An affidavit filed by a real FBI agent says callers claimed falsely that people owed money for payday loans or had committed fraud.

The affidavit says the scheme involved up to 87 different phone numbers, changing when the scammers realized there were too many complaints. One script seized in an FBI raid includes this exchange between a caller and a frightened woman.

“You think an eight months pregnant woman wants to go to jail?”

“I don’t care if you’re nine months pregnant. I have a job to do.”

When I called Maine’s Bureau of Consumer Credit Protection, principal examiner David Leach was helping a woman whom scammers had tried to dupe.

The scammer had claimed to be from the “Kennebec County Private Locating Service” and said there was legal action pending. When the consumer called the Kennebec County court clerk’s office, she found nothing pending and no record of the “locating service.”

“Scam collectors will do anything to collect money,” Leach told me. He said the fake phone calls “started in Maine sometime in the summer of 2014 and may have peaked somewhere in October.”

However, Leach said this is the most frequent consumer complaint his office deals with.

In some cases, people have taken out payday loans from illegal, unlicensed lenders and repaid the money. The lenders sell their names and other personal information to illegal, unlicensed collectors who then put their defrauding machinery to work.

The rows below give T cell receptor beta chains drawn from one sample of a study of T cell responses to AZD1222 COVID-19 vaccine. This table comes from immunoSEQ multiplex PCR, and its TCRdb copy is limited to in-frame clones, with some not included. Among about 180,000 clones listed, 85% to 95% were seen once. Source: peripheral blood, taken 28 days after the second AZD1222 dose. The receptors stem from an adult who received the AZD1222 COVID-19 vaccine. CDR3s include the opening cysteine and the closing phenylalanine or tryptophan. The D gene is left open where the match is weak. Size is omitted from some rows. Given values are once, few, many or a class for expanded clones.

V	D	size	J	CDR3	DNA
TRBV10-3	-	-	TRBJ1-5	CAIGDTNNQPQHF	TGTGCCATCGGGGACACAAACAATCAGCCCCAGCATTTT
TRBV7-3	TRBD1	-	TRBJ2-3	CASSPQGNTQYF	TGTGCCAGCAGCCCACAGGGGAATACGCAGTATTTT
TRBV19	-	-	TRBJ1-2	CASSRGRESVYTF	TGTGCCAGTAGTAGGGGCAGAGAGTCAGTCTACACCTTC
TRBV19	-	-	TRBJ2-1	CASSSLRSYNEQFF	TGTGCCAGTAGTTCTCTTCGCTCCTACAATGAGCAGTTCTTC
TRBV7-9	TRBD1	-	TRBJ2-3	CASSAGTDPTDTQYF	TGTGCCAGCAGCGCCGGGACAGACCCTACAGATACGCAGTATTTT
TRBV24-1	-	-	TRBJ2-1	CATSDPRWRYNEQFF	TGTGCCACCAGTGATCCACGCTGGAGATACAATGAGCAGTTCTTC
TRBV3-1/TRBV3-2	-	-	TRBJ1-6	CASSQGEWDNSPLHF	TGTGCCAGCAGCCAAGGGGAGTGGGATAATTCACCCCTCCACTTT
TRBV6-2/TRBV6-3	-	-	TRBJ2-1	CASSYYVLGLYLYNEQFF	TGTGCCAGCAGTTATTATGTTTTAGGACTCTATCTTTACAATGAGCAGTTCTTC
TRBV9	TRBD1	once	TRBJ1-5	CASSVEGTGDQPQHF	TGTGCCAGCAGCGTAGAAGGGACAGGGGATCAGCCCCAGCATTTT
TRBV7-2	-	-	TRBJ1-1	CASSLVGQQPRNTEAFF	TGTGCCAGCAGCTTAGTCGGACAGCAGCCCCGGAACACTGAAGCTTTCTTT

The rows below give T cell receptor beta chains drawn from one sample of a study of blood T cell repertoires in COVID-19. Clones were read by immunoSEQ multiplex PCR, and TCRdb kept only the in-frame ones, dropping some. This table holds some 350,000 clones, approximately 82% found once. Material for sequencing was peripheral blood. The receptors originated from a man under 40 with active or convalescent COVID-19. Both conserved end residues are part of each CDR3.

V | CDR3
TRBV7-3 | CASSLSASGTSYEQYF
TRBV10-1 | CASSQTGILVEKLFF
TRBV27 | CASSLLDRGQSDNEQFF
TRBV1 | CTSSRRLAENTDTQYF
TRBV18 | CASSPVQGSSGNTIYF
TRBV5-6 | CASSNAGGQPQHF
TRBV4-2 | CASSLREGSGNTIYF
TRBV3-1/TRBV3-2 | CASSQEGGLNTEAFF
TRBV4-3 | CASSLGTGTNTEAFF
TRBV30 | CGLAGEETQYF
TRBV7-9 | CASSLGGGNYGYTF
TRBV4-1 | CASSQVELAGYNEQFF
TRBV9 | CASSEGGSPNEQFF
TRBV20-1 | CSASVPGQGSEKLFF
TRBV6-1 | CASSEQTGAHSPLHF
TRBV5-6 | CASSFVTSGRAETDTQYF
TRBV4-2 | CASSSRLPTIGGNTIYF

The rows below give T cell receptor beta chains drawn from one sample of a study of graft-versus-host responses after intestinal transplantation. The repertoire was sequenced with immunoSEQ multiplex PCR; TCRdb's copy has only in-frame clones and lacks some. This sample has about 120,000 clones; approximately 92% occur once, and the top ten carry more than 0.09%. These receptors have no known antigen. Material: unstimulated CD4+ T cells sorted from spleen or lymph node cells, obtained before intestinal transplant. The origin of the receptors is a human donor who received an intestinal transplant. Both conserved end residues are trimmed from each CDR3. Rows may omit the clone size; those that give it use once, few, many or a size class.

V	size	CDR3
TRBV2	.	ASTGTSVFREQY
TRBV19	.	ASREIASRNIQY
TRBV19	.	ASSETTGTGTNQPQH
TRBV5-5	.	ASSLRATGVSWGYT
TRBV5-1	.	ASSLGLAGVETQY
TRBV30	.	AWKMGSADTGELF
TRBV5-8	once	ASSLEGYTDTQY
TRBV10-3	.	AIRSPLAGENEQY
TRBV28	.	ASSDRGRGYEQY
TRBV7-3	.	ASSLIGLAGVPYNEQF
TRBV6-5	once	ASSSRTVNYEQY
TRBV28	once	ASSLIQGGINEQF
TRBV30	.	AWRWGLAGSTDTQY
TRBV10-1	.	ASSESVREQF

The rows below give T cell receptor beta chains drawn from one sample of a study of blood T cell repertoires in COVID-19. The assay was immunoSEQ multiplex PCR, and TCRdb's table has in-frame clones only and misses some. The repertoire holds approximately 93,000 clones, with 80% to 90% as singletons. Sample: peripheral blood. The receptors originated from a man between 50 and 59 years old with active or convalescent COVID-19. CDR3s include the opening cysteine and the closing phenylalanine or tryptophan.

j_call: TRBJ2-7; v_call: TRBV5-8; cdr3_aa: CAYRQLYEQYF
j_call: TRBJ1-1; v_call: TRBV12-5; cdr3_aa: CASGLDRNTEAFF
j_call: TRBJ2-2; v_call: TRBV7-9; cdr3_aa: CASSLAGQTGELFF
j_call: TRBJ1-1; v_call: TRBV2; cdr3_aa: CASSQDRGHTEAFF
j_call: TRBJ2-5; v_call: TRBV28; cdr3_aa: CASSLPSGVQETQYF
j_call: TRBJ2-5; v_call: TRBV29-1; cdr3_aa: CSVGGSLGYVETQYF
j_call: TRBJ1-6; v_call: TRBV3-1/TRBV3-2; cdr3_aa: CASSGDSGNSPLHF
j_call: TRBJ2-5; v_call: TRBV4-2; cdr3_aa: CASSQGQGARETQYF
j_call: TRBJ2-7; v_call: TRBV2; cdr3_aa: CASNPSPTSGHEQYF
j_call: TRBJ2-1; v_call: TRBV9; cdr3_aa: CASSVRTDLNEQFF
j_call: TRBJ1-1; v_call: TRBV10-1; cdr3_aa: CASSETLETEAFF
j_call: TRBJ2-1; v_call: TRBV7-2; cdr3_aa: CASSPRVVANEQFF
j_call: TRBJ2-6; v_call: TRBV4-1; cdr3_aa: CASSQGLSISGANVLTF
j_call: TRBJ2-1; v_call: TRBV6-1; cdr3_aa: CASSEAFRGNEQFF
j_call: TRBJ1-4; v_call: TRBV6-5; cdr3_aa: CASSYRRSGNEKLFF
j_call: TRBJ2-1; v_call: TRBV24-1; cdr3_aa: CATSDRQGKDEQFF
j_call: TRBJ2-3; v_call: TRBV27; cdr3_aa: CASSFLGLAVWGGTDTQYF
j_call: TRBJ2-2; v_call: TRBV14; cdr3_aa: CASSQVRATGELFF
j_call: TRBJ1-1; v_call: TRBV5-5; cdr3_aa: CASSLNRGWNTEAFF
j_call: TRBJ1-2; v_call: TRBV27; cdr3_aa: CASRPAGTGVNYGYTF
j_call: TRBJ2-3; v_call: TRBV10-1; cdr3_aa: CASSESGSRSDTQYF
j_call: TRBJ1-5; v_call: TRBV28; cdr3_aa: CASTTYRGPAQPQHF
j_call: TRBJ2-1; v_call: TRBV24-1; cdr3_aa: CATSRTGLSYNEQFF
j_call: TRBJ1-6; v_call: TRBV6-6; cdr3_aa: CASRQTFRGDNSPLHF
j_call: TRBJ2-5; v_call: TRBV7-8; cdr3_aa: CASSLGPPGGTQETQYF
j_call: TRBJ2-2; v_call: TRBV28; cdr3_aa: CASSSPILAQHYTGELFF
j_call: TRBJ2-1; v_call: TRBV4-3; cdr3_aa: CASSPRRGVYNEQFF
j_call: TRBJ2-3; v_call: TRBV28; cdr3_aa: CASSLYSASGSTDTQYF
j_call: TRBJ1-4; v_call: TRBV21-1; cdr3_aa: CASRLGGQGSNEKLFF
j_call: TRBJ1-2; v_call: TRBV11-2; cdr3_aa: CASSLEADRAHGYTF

Consumers may believe these calls are real because the scammers have some personal details about them. If you get such a call, ask for the caller’s name and address, company name and original creditor, if you do have an outstanding loan.

If the caller demands a lot more than you owe, it’s likely a scam. If you have questions about the status of a real loan, hang up and call the number on your loan paperwork.

If you get a call and are uncertain, ask the caller to send a written notice of the debt; then say you don’t want to be called again. That request must be honored, according to the Fair Debt Collection Practices Act.

You can find sample letters drafted by the Consumer Financial Protection Bureau at the “self-help/action letters” tab on our blog ( necontact.wordpress.com).

Some consumers hire an attorney. Giving callers the attorney’s name and number usually stop such calls, when scammers realize the person isn’t an easy target. Report suspicious calls to the Maine Attorney General’s Consumer Protection Division, 1-800-436-2131 or email consumer.mediation@Maine.gov.

Advise the Federal Trade Commission at www.ftc.gov/complaint.

The federal prosecutor says it’s likely that more cases will be brought in the future. He says payday lenders may be among those prosecuted.

Consumer Forum is a collaboration of the Bangor Daily News and Northeast CONTACT, Maine’s all-volunteer, nonprofit consumer organization. For assistance with consumer-related issues, including consumer fraud and identity theft, or for information, write Consumer Forum, P.O. Box 486, Brewer, ME 04412, visit necontact.wordpress.com or email contacexdir@live.com.

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WABI Interview w/ Wayne Harvey